The Treasury has announced plans to sell off another tranche of NatWest shares over the next 12 months, as part of ongoing efforts to return the taxpayer-owned bank to private ownership.
The government, which still holds a 54.7% stake in NatWest, said it was rolling out a “prearranged trading plan” in what could mark its third sale of shares this year.
The trading plan, otherwise known as a “drip” sale, means the Treasury could end up selling up to 15% of the average amount of NatWest shares usually traded over 12 months. That could net the government a maximum £1.2bn based on the current share price, which would be on top of any additional bulk share sales the government chooses to launch over the next year.
However, the Treasury stressed it would only sell shares at a price that represented value for money for taxpayers. The government is expected to take a loss on any sale, having paid 502p a share as part of the bank’s bailout in 2008.
NatWest shares were down 2.3% at 195p in afternoon trading.
The sale comes as the government races to meet a self-imposed deadline to sell off its remaining £12.6bn stake in NatWest by 2025-26. It also comes as the chancellor seeks ways to combat a surge in public borrowing caused by the pandemic, which has resulted in a record rise in debt interest payments, which reached £8.7bn last month.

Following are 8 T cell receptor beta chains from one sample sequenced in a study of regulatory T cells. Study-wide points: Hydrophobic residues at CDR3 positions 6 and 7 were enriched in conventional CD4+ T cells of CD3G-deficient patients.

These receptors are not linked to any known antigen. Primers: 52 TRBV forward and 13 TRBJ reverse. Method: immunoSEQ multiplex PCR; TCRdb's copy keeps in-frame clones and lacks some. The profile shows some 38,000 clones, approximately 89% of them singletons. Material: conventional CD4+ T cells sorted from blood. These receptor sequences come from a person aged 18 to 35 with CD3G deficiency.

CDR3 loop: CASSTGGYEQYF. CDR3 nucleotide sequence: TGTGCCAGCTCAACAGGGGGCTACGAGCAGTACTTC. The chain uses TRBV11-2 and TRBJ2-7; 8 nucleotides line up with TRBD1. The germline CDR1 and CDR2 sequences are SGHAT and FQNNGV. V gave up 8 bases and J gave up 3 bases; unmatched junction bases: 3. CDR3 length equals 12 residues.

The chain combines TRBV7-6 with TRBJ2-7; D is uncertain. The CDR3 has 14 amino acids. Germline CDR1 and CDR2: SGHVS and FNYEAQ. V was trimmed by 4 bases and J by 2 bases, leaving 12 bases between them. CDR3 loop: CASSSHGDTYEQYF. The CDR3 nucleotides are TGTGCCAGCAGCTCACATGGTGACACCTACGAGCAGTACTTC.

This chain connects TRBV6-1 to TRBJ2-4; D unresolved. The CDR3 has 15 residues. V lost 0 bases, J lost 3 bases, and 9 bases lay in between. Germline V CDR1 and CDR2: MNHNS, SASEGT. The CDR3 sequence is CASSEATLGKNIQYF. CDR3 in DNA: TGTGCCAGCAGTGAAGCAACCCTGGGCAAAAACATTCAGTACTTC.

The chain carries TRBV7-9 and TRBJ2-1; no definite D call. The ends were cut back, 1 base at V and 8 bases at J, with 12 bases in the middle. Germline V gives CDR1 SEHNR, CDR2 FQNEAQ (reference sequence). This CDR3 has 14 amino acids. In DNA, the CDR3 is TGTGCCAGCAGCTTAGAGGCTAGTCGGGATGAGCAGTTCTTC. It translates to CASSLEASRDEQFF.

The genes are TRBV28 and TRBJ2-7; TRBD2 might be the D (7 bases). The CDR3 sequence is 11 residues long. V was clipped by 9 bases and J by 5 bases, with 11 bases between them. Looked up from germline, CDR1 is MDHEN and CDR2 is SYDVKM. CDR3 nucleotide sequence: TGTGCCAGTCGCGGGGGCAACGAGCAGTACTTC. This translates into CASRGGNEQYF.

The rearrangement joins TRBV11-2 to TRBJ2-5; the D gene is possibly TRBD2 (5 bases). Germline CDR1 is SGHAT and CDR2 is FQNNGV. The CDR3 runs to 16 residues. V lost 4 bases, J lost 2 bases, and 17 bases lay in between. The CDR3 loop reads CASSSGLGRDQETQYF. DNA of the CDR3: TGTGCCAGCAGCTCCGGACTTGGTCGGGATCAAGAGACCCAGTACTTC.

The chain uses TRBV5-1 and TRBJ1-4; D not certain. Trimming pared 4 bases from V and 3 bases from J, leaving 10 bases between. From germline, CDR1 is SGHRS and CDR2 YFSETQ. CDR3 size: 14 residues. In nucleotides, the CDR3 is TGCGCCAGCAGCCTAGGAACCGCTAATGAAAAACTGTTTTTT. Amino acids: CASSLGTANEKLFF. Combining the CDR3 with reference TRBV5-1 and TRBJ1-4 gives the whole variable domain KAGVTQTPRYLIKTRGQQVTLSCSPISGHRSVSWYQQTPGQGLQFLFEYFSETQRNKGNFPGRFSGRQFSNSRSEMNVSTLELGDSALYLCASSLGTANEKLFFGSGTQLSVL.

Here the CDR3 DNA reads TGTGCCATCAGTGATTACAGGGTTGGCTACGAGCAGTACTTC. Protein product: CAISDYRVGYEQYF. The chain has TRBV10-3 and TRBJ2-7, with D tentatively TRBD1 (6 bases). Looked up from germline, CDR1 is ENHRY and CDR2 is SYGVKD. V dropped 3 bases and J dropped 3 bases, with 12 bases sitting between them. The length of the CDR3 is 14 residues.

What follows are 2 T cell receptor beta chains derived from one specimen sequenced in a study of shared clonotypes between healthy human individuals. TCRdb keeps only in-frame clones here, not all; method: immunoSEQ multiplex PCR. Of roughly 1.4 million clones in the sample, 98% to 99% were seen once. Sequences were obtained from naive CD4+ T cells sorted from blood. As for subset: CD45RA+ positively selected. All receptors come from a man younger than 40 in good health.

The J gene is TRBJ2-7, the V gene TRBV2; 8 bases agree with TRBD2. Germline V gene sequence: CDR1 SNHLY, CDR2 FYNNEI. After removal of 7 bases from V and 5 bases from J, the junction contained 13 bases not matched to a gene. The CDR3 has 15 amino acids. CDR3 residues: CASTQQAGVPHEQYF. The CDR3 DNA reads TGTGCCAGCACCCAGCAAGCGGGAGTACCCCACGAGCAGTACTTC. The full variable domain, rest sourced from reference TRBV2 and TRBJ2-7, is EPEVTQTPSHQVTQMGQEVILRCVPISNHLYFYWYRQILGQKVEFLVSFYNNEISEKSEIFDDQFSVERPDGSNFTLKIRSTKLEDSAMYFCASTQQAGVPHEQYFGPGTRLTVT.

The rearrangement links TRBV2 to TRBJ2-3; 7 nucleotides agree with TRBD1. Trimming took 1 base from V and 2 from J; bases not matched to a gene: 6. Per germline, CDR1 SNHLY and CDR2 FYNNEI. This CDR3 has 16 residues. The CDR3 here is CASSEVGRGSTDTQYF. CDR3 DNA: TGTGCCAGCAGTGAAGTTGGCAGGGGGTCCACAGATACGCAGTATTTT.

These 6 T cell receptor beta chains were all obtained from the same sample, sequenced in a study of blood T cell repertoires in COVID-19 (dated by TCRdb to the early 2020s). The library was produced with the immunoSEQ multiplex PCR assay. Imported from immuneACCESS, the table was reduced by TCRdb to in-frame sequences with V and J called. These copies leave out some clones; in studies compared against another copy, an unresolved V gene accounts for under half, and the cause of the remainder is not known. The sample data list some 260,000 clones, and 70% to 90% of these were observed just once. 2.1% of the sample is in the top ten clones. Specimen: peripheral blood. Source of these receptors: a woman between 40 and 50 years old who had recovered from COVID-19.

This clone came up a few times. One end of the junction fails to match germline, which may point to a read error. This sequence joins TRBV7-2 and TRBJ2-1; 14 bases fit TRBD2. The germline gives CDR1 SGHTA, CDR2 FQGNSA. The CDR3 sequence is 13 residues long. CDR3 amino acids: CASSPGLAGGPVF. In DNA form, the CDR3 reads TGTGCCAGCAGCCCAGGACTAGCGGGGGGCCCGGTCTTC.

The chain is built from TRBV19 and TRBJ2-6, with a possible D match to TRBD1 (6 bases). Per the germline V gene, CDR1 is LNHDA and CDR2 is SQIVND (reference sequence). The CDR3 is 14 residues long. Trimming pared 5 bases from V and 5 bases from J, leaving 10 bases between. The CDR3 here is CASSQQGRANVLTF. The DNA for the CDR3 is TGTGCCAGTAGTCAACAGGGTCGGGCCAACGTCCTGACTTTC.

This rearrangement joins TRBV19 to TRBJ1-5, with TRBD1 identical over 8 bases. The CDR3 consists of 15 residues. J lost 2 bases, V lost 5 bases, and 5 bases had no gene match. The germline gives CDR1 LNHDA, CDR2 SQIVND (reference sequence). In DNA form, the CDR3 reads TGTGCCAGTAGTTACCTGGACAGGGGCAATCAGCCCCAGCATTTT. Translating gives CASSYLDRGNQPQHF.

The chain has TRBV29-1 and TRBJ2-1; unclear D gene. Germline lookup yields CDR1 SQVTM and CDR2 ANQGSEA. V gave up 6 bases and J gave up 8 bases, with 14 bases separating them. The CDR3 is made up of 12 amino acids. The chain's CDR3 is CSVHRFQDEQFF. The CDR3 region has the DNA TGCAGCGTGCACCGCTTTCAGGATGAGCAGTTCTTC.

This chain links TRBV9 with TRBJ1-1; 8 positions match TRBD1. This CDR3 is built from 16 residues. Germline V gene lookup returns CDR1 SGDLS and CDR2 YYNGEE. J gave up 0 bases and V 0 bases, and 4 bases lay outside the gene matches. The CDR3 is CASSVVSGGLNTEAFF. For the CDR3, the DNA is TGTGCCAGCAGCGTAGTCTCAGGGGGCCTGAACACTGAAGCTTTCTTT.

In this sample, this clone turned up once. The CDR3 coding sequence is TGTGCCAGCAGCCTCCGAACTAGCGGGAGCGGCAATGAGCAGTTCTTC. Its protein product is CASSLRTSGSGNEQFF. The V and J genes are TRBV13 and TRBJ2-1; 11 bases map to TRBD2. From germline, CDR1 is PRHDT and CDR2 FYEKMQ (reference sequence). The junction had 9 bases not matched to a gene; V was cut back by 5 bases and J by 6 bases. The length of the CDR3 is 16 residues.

The government bailed out NatWest Group – formerly known as Royal Bank of Scotland– at the height of the 2008 financial crisis, injecting £45bn to keep the bank afloat to prevent an even worse meltdown in the banking system. The government subsequently took a 84% stake in the bank, which has slowly been reduced via four share sales.
The Treasury embarked on a similar drip sale, also led by Morgan Stanley, to help reduce the government’s stake in Lloyds Banking Group before it was returned to private ownership in 2017.
Ian Gordon, a banking analyst at Investec, said he had previously expected the government to dispose of its stake in NatWest by 2025. “It is now possible that they may look to move even faster than that.”